My husband feels, with the birth of our first child, a huge relief, he says, that he has fulfilled a task he was sent here to perform. The interesting thing is he didn’t feel the weight of this task pressing upon him until he had successfully ensured the continuity of the genes for another generation. I can’t say I feel quite the same. Generally, I’m thrilled with not only my son himself but the fact of his existence. That is to say I think my son is a wonderful guy yes but more, I’m thrilled I’m a mother. Its coming to me so naturally I know I was made to do this.
Yet there’s a twinge of something sometimes. Not regret no, more a mourning of doors closed than regret over the chosen path. For instance I would have liked when I finished law school to take a job in East or Southern Africa. But with a husband and a baby and another on the way…, well that isn’t exactly feasible now is it? I’d like to do a masters or PhD in a world class institution. But what happens to my little son? Does he look at some other woman and say his first mama? So sometimes I’m a little sad because I feel earth bound .
My son, he has this beautiful smile that everyone adores. He’s always the party favourite. The compliments constantly pour in. Kofi and I bask in the glow of his perfection and our chests puff out with pride and every compliment we share weaves our bonds a mite tighter and our hearts a tad fonder. And then he has this special smile that he uses only on me. Those are the moments that my heart most completely contracts.
Life is about trade-offs. You take something you give something. You take up something you give up something else. The tricky part is picking the trade-offs so you don’t get stuck with the short end of the stick. Last week I had dinner with my friend Charlene. On our way out of my house I offered her some mosquito repellent. She declined saying it smelt foul. We both wore shorts. Three hours later sitting in the night breeze, my foul repellent smell had diffused into the air and she sat on the other side, stomping her feet to be rid of blood thirsty mosquitoes. It ruined her fun and eventually, sick of the battle, she packed it in early and went home to sleep away the rest of her Friday night. Pick your trade-offs with care. For the honour of the experience of motherhood, too complex to be described with any number of adjectives, I’ve had to give up the pleasure-and note how easily one adjective captures it- of indulging in a streak of self absorption.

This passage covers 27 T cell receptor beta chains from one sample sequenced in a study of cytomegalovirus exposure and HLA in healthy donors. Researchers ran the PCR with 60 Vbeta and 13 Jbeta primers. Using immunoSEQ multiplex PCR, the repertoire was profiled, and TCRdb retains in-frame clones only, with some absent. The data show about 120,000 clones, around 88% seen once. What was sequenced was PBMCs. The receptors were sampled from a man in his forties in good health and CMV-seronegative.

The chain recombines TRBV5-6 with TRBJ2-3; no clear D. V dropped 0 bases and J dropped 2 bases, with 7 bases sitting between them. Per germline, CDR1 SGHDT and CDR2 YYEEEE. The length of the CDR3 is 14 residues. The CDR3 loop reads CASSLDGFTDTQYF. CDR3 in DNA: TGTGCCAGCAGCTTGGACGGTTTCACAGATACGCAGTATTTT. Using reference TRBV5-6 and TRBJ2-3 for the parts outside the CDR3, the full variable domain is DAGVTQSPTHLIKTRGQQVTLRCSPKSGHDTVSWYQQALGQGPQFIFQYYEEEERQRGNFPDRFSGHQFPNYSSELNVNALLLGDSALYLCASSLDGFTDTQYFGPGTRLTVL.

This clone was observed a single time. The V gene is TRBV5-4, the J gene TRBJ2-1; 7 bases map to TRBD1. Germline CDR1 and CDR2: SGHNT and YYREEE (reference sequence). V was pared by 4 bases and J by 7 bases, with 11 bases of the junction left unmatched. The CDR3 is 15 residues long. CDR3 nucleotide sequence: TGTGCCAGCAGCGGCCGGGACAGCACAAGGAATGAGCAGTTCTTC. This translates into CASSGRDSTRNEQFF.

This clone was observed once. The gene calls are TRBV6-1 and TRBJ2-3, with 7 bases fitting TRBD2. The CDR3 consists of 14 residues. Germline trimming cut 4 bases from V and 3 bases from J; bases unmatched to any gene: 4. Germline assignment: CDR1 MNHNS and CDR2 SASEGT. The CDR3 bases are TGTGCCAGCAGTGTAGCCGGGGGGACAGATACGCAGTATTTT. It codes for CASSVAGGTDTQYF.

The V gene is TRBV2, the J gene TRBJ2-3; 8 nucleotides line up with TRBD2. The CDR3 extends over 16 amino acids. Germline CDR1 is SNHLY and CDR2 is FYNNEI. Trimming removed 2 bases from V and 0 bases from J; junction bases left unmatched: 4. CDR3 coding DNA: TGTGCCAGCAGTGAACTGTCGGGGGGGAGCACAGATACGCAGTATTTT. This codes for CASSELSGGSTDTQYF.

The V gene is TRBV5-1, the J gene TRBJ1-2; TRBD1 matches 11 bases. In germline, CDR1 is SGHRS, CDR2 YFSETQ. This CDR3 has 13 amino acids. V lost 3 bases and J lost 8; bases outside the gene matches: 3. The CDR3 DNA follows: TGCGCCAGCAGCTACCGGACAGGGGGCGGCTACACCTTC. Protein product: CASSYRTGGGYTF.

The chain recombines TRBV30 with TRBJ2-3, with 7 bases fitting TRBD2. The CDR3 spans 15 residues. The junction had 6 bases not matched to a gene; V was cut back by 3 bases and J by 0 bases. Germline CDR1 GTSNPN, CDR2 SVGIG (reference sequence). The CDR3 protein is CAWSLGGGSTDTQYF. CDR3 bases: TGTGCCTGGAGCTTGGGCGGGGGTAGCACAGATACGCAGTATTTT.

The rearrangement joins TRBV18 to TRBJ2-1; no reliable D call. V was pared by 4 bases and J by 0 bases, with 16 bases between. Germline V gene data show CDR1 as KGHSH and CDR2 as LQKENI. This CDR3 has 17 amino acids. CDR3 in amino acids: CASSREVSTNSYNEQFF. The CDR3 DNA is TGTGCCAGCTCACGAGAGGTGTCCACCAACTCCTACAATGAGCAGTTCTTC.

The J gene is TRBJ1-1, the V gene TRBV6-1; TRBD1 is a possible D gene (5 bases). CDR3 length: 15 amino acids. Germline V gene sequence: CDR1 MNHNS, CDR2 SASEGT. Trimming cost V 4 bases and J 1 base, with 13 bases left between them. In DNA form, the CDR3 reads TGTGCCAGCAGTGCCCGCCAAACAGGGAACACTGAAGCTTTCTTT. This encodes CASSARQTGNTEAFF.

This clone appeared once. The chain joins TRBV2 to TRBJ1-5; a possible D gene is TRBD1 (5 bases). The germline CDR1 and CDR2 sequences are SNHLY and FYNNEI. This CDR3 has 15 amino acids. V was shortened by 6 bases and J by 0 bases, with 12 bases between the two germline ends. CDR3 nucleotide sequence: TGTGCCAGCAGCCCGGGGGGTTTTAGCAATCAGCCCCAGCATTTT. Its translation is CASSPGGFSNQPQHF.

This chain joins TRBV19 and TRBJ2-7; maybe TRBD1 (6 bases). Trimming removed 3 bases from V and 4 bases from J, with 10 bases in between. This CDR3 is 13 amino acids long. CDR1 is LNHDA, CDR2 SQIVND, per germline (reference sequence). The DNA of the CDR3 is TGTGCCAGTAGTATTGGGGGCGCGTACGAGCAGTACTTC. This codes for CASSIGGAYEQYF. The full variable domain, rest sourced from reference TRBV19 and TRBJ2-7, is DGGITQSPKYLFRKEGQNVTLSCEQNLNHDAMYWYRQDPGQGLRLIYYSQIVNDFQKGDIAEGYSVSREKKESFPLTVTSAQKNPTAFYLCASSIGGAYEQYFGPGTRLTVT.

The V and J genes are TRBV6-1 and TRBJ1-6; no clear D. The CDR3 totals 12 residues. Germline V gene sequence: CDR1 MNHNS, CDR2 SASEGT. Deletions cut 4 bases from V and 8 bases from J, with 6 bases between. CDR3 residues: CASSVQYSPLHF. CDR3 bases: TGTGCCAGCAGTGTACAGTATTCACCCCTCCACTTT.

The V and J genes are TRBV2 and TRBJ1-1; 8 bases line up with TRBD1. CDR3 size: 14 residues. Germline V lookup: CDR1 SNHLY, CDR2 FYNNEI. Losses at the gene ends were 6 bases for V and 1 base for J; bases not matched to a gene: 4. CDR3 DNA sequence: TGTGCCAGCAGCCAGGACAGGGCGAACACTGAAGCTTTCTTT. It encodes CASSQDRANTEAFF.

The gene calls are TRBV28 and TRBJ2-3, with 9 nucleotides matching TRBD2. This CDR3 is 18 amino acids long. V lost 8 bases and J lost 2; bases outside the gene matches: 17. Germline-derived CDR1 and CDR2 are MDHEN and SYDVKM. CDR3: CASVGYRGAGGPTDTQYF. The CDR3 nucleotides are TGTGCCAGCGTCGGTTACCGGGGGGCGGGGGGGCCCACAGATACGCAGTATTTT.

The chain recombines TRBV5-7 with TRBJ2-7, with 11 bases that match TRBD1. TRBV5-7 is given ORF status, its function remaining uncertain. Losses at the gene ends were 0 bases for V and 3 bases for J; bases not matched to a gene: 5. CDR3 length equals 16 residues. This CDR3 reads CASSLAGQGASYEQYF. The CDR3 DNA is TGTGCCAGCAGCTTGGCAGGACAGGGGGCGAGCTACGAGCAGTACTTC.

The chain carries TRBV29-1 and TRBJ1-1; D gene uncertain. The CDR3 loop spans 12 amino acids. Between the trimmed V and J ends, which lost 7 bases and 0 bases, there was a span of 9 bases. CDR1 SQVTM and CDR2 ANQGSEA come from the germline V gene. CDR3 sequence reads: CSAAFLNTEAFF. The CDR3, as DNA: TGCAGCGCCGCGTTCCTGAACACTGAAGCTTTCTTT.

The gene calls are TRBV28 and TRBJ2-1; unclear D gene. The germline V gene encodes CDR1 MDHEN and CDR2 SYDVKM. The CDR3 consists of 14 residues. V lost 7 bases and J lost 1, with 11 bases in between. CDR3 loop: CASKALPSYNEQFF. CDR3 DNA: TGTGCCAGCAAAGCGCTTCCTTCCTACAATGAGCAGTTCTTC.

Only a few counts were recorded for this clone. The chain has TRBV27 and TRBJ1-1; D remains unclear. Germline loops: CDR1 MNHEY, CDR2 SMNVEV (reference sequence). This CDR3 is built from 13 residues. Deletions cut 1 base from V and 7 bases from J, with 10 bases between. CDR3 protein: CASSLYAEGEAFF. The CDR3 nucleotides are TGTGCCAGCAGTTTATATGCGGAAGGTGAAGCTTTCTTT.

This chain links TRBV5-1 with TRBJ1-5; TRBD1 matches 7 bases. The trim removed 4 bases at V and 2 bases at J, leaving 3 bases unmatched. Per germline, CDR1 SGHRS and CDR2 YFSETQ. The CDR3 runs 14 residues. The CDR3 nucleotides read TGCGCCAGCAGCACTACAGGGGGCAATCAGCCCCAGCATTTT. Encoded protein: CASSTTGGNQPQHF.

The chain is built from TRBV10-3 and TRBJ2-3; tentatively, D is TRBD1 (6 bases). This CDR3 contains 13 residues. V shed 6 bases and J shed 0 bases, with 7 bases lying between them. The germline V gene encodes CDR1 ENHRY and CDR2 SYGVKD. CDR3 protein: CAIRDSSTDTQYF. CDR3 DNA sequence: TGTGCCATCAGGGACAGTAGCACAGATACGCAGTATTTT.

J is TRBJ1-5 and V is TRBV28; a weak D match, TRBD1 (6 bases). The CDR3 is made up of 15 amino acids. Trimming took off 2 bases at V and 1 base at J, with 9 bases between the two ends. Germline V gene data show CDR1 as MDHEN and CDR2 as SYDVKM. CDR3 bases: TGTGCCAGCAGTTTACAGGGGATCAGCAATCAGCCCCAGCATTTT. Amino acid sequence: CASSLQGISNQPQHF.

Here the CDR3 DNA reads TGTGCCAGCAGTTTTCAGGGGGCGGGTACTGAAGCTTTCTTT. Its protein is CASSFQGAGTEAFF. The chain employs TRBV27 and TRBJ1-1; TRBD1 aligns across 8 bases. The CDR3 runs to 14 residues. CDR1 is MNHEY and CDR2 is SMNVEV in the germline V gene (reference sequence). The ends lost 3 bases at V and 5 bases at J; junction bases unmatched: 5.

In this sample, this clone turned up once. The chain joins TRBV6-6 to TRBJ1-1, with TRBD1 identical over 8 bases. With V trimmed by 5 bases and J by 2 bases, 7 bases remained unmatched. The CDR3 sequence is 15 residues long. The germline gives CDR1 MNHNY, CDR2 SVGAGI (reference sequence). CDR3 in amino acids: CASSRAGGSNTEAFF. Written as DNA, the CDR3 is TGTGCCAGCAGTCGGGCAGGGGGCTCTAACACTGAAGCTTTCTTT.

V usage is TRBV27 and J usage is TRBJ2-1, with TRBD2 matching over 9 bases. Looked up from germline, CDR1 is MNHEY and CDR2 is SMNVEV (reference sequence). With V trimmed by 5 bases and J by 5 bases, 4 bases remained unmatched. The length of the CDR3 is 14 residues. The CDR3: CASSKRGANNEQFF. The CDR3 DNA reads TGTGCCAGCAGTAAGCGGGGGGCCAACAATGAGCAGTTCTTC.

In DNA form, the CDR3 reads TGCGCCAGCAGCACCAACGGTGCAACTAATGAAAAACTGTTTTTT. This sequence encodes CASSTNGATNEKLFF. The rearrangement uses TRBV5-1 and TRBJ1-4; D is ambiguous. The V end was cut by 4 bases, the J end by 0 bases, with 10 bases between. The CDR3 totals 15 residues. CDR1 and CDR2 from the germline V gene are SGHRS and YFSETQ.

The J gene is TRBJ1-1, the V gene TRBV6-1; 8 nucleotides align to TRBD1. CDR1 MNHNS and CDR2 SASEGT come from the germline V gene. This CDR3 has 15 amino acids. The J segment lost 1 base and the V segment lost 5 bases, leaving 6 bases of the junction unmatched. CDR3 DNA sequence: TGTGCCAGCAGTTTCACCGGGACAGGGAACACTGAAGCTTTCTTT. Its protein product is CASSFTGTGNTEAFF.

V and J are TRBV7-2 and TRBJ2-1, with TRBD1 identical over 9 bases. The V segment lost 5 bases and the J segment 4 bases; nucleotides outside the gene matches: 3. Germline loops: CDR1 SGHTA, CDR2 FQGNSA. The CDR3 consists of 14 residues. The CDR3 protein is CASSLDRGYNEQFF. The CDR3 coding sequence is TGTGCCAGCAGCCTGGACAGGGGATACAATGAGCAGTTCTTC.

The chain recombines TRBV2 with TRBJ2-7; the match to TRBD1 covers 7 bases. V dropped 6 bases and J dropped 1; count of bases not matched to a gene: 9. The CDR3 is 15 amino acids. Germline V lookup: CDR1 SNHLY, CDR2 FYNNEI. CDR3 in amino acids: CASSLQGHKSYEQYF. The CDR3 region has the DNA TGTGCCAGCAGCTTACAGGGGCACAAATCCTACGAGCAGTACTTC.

I think what keeps those closed doors on my mind is a curiosity to see how walking through any of them would have played out. I suspect that if I could spend an evening behind the VCR watching in an hour what I would be wearing to work in South Africa or where and with which great quirky characters I’d hang out with after class, I’d be satisfied to turn off the TV and never give it another thought. For as you may notice it is not lost growth opportunities, financial coups or career highs I feel I’ve missed out on but silliness in my youth. I’ve lived a responsible youth: honouring my parents and their desires as often as I found possible; living up to family reputations and expectations; being mindful of my society and its values inasmuch as I could without diminishing my spirit.
I’m only 26 but when I look back on my 20s I know that if I could live my last 5 years over again. I would take a hell of a lot more chances especially on people. I’d guard against heartbreak with less vigour. I’d be more sexually explorative and earlier, I would be less interested in making friends and more in talking to strangers. I would in brief be more self-absorbed.
I don’t waste much time on these thoughts though. I’m more apt to examine life on the path I’ve chosen and I like most of what I see: my beautiful children, financial self-sufficiency ahoy, professional respect (also ahoy) and one hell of a man by my side. My Kofi is a man not just a male, a man. His heart is soft; his spine is steel, his head rules all. His touch is gentle, his scorn is harsh, his outlook ever changing. There are of course the minor added attractions that he is gorgeous smart and funny. Even alone he is a pretty damn good deal. Add awe inspiring things like motherhood, life-partnership, and a family and you should understand why there is that rather smug note in my voice when I say that the road taken is making all the difference.